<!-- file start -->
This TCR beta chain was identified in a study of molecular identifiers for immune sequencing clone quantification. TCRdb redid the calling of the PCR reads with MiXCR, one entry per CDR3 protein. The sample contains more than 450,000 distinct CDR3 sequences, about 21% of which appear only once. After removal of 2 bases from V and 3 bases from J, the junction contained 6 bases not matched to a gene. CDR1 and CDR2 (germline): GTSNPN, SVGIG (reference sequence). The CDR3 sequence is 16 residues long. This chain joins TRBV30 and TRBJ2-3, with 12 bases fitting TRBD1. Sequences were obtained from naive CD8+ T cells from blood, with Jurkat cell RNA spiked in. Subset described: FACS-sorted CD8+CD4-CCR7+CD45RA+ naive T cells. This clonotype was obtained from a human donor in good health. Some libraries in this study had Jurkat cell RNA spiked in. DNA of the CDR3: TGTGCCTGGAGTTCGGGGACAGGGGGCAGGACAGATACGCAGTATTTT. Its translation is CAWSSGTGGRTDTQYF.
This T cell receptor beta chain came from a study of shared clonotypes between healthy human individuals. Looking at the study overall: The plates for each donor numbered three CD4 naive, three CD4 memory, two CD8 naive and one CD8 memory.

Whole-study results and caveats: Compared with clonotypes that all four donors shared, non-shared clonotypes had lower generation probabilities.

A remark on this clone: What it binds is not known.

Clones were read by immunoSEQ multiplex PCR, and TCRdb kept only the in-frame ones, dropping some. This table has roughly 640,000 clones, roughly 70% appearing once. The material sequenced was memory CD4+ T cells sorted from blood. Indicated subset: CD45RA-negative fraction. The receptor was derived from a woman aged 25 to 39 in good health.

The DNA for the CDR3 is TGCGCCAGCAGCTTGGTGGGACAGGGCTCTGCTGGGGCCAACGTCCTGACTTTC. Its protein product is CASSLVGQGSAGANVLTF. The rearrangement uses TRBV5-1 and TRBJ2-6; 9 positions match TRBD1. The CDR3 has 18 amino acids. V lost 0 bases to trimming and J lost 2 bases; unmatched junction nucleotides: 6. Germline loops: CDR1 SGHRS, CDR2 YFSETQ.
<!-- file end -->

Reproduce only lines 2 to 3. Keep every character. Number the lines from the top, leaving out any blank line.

This T cell receptor beta chain came from a study of shared clonotypes between healthy human individuals. Looking at the study overall: The plates for each donor numbered three CD4 naive, three CD4 memory, two CD8 naive and one CD8 memory.

Whole-study results and caveats: Compared with clonotypes that all four donors shared, non-shared clonotypes had lower generation probabilities.